We just got back from a 3-day trip to Kokolopori (~70km away from Wamba or 2.5 hours of sandy-bumpy motorbike trail + 1h walk into the forest), where another group of researchers and trackers study bonobos. It was nice to visit a camp isolated in the forest for a change (not in the village like Wamba) and to meet its crew. This meant bathing in the river, sleeping in hammock (or tent) and seeing red-tail monkeys from it, hearing the peaceful symphony of birds and insects (instead of screaming kids), and on the downside more mice and snakes as well as way too many bees and bombos (-annoying micro-biting flies)! During our short stay, we could compare both field sites and noticed a few striking differences: machetes get replaced by secateurs; trackers use phones to record daily data on bonobo behavior and female sexual swelling; one group of bonobos is named after singers so, we witnessed Jackson grooming Madonna, the big belly of Papa Wemba, and the congenital abnormality of Bowie (-no balls); but also much more frequent inter-group encounters and way more bombos (did I say it already?!). We for sure brought lots of ideas and resolutions back to Wamba so, thanks to Martin Surbeck and his team for hosting us!
Stormy-rainy day today and for once I’m happy to be inside. Last night, we screened the two short films “Madame Morgane” (Morgane Allanic, PhD student at KUPRI), as she is called here, made last year: one about bonobos and one about life at Wamba. People absolutely loved it!!! It was sooooo good!!! Some of them were seeing themselves on a film for the first time, Papa Nkoyi kept identifying all old bonobo females he saw as “Nao” –one of the oldest female of Kamekake (and no one dared to contradict him), bonobo sex scenes were of course a blast, and we couldn’t stop laughing while watching our trackers dancing during a ceremony. (We all agreed that some could clearly improve their move.) By the end of the evening, we reached over 100 hundred laughers in this small village of Equatorial Africa and had to screen each film twice –exactly what everyone needed after the past two weeks. Cheers from the forest!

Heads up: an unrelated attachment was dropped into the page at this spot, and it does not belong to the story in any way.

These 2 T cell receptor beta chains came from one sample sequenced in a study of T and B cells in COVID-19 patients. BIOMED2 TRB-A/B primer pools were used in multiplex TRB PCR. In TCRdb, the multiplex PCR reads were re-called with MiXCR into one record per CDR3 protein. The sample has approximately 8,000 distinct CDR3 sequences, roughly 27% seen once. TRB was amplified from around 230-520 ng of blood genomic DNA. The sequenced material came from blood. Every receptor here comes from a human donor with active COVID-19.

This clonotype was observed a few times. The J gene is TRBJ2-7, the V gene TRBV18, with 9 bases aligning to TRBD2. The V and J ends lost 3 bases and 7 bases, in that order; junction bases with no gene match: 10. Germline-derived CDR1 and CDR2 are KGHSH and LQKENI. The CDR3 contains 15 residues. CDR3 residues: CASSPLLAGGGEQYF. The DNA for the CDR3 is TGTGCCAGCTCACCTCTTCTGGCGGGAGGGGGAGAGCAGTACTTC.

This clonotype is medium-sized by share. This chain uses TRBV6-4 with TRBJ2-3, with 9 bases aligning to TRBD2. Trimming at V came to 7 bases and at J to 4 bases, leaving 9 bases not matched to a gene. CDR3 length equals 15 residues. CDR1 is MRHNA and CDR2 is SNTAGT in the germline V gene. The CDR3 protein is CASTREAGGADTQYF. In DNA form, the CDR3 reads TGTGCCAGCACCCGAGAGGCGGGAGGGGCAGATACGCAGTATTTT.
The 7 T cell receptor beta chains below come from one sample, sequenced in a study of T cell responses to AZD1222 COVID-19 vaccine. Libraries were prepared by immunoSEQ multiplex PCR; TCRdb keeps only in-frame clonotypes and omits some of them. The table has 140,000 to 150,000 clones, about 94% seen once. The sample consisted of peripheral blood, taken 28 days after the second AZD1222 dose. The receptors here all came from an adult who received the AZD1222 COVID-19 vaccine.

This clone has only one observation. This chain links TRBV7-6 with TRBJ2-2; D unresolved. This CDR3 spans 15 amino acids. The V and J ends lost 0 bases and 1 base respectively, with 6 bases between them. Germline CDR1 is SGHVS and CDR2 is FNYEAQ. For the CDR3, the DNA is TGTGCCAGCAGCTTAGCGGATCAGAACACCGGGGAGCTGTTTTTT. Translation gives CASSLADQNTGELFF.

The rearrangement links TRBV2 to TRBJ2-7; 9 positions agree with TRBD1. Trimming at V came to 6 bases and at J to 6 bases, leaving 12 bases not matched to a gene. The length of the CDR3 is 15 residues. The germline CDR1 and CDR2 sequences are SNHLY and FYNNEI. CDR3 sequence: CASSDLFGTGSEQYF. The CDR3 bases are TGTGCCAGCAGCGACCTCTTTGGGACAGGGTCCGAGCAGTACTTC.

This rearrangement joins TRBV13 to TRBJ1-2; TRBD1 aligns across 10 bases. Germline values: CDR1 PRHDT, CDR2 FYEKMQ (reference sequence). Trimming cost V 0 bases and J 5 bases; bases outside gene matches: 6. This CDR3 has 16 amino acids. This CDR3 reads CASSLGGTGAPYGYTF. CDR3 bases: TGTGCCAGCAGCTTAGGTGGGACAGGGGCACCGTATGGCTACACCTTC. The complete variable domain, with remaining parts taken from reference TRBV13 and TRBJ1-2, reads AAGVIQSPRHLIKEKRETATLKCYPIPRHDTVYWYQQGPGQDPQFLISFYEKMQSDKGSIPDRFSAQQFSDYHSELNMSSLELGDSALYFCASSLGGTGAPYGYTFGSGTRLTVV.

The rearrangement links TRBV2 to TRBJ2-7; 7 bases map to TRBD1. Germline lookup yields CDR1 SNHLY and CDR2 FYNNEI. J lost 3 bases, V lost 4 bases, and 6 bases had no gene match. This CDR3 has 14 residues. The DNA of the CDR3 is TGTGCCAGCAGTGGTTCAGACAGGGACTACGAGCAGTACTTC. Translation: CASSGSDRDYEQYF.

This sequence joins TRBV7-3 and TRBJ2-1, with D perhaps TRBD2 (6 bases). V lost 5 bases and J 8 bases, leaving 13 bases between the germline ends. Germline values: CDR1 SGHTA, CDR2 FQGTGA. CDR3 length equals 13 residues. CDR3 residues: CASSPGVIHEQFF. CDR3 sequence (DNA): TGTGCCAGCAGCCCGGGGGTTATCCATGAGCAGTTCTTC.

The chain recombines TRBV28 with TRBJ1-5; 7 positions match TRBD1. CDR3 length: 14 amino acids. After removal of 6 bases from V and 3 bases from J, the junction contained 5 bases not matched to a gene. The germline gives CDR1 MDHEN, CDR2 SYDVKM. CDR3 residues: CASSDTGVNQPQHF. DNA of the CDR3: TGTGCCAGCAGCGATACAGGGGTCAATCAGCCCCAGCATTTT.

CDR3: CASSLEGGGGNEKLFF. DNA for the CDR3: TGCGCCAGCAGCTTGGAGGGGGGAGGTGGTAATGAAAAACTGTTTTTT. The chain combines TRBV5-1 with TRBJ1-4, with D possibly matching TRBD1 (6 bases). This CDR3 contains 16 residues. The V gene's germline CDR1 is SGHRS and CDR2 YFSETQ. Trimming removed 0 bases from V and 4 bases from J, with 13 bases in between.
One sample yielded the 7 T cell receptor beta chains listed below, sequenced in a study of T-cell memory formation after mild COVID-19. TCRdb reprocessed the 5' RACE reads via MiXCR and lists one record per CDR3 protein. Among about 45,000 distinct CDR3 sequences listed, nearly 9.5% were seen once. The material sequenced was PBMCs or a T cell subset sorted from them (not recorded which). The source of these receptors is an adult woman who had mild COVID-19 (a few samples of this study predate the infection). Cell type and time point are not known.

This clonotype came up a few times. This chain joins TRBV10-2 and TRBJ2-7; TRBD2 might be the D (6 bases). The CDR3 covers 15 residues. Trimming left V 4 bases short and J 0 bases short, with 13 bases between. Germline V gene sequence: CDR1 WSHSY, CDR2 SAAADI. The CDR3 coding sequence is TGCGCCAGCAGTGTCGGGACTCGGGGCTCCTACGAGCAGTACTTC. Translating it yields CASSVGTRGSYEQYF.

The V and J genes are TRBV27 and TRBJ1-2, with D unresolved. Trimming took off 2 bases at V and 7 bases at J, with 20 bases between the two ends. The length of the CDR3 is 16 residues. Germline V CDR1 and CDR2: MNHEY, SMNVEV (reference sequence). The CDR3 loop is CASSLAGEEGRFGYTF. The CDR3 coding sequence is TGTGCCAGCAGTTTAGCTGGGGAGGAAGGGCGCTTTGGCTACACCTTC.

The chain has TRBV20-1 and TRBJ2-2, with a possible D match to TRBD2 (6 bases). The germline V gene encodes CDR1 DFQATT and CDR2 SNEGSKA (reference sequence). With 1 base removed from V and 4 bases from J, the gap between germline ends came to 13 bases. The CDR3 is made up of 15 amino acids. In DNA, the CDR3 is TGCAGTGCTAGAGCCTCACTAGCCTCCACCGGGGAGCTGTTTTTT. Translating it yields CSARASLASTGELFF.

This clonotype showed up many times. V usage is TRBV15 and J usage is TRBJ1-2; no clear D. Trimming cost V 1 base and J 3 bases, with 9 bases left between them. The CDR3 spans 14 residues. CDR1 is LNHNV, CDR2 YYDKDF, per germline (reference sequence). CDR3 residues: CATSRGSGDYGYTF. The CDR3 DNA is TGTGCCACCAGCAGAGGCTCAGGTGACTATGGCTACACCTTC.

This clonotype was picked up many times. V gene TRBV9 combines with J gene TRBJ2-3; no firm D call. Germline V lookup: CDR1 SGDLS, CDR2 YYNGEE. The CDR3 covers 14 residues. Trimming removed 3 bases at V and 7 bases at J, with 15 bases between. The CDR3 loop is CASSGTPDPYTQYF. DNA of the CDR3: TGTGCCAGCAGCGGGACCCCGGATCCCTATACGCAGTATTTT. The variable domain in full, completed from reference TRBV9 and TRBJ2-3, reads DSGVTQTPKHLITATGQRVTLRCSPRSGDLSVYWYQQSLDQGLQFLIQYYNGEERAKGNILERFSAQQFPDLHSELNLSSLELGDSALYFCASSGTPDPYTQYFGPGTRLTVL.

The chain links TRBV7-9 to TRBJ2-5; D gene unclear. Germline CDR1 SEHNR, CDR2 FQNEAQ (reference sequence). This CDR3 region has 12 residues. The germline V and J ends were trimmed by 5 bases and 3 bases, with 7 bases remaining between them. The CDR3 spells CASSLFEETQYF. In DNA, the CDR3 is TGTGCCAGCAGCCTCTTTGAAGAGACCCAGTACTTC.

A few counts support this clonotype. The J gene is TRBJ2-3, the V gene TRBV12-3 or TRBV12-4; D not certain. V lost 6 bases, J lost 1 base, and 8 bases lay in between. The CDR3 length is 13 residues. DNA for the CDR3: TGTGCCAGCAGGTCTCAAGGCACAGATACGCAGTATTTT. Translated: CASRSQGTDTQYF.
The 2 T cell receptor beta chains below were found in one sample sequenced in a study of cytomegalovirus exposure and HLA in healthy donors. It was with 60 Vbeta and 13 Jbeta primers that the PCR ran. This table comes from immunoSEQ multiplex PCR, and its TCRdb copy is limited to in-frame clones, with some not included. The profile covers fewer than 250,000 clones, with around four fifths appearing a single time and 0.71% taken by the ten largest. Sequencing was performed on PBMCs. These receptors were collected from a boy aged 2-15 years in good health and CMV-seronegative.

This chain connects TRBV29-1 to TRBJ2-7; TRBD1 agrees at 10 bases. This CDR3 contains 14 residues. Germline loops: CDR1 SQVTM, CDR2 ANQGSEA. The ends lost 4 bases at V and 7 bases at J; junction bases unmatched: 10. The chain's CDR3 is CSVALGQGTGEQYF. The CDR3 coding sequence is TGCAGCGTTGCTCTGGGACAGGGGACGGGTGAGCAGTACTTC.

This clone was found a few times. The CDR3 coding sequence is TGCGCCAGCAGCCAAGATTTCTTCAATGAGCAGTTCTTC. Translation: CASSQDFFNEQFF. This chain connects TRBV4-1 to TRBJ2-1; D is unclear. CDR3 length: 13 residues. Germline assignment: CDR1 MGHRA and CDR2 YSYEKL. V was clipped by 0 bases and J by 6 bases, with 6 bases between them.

After “Humans of New York”, “Paris”, or “Tehran”, here comes the first portrait for “Humans of Wamba”! Nkoyi Batolumbo, ~73-83++ (people don’t know their exact birthdate here and it may vary of a few years…), freshly back from a ~1200km motorbike and boat trip to open a bank account (-we were a bit worried…), is the first bonobo tracker of the Wamba project. Papa Nkoyi (= leopard in Lingala) survived one civil war and much more. His name comes from a story that happened during the chaos. At that time (1996), bonobo research was interrupted as the army was occupying our present field station and many villagers escaped into the forest. One day, some soldiers threatened Papa Nkoyi and asked him to show them where the bonobos live. They wanted to get some meat. Papa Nkoyi refused. He told them that they can kill him but he won’t show the location of the bonobos because he doesn’t want to lose his job. Since then, “Nkoyi” was added in front of his name to reflect his fearless character, bonobos survived, and research resumed in 2003. Papa Nkoyi is now retired and an honorary member of the Center for Research in Ecology and Forestry (CREF) at Wamba.
Warning: this time, there is blood AND feces in the same post (–sorry). Dear fellow scatologists, scatophiles and others, here is a field “Cluedo” for you. Let’s set up the crime scene first. It was mid-afternoon on a sunny Sunday, in front of our window. How nice. A decapitated mouse and next to it as a signature and provocation from the author of the crime: a big ‘greeny-bloody’ turd. We will give you two clues to help us elucidate this affair. Clue n°1: the apparent type and size of the signature is not a reliable cue. Clue n°2: neither Toda nor I. In the second photo, the principal suspect trying to hide…